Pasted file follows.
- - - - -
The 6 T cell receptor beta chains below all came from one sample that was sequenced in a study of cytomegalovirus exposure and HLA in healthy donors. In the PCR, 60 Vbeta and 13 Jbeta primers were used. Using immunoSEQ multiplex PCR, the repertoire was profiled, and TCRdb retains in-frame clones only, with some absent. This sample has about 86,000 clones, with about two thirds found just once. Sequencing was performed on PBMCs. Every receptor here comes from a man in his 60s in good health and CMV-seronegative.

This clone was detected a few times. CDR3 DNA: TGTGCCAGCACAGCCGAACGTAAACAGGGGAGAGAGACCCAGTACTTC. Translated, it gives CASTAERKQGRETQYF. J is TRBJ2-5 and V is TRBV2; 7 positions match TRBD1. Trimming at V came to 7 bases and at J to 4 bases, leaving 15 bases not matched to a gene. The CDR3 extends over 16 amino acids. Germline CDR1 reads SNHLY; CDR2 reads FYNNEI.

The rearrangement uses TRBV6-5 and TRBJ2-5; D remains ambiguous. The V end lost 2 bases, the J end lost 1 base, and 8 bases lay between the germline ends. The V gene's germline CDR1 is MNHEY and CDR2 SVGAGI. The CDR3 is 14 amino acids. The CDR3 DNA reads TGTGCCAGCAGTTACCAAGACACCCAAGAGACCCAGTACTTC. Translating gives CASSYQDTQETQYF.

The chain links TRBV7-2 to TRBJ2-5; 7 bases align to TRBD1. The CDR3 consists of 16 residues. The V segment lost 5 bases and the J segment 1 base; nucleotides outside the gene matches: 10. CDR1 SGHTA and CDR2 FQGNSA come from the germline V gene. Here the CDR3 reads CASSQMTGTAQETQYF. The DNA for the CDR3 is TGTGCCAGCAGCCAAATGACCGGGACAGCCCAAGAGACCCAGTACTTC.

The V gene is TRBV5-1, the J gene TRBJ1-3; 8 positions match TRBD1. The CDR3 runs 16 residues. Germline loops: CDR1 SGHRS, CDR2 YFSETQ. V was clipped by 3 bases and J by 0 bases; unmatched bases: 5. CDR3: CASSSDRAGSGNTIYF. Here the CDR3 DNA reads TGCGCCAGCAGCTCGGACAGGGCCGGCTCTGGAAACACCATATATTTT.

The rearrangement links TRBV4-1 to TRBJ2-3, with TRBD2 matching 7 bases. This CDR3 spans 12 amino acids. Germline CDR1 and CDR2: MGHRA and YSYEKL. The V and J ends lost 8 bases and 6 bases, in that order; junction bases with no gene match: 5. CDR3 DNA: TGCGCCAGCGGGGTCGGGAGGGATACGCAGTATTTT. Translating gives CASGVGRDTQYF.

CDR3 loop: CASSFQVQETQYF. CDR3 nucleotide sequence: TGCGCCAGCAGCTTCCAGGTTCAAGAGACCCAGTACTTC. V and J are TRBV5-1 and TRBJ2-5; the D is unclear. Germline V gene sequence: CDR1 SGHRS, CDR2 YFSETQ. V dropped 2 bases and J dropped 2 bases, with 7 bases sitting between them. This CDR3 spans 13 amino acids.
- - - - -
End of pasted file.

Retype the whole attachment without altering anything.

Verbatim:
The 6 T cell receptor beta chains below all came from one sample that was sequenced in a study of cytomegalovirus exposure and HLA in healthy donors. In the PCR, 60 Vbeta and 13 Jbeta primers were used. Using immunoSEQ multiplex PCR, the repertoire was profiled, and TCRdb retains in-frame clones only, with some absent. This sample has about 86,000 clones, with about two thirds found just once. Sequencing was performed on PBMCs. Every receptor here comes from a man in his 60s in good health and CMV-seronegative.

This clone was detected a few times. CDR3 DNA: TGTGCCAGCACAGCCGAACGTAAACAGGGGAGAGAGACCCAGTACTTC. Translated, it gives CASTAERKQGRETQYF. J is TRBJ2-5 and V is TRBV2; 7 positions match TRBD1. Trimming at V came to 7 bases and at J to 4 bases, leaving 15 bases not matched to a gene. The CDR3 extends over 16 amino acids. Germline CDR1 reads SNHLY; CDR2 reads FYNNEI.

The rearrangement uses TRBV6-5 and TRBJ2-5; D remains ambiguous. The V end lost 2 bases, the J end lost 1 base, and 8 bases lay between the germline ends. The V gene's germline CDR1 is MNHEY and CDR2 SVGAGI. The CDR3 is 14 amino acids. The CDR3 DNA reads TGTGCCAGCAGTTACCAAGACACCCAAGAGACCCAGTACTTC. Translating gives CASSYQDTQETQYF.

The chain links TRBV7-2 to TRBJ2-5; 7 bases align to TRBD1. The CDR3 consists of 16 residues. The V segment lost 5 bases and the J segment 1 base; nucleotides outside the gene matches: 10. CDR1 SGHTA and CDR2 FQGNSA come from the germline V gene. Here the CDR3 reads CASSQMTGTAQETQYF. The DNA for the CDR3 is TGTGCCAGCAGCCAAATGACCGGGACAGCCCAAGAGACCCAGTACTTC.

The V gene is TRBV5-1, the J gene TRBJ1-3; 8 positions match TRBD1. The CDR3 runs 16 residues. Germline loops: CDR1 SGHRS, CDR2 YFSETQ. V was clipped by 3 bases and J by 0 bases; unmatched bases: 5. CDR3: CASSSDRAGSGNTIYF. Here the CDR3 DNA reads TGCGCCAGCAGCTCGGACAGGGCCGGCTCTGGAAACACCATATATTTT.

The rearrangement links TRBV4-1 to TRBJ2-3, with TRBD2 matching 7 bases. This CDR3 spans 12 amino acids. Germline CDR1 and CDR2: MGHRA and YSYEKL. The V and J ends lost 8 bases and 6 bases, in that order; junction bases with no gene match: 5. CDR3 DNA: TGCGCCAGCGGGGTCGGGAGGGATACGCAGTATTTT. Translating gives CASGVGRDTQYF.

CDR3 loop: CASSFQVQETQYF. CDR3 nucleotide sequence: TGCGCCAGCAGCTTCCAGGTTCAAGAGACCCAGTACTTC. V and J are TRBV5-1 and TRBJ2-5; the D is unclear. Germline V gene sequence: CDR1 SGHRS, CDR2 YFSETQ. V dropped 2 bases and J dropped 2 bases, with 7 bases sitting between them. This CDR3 spans 13 amino acids.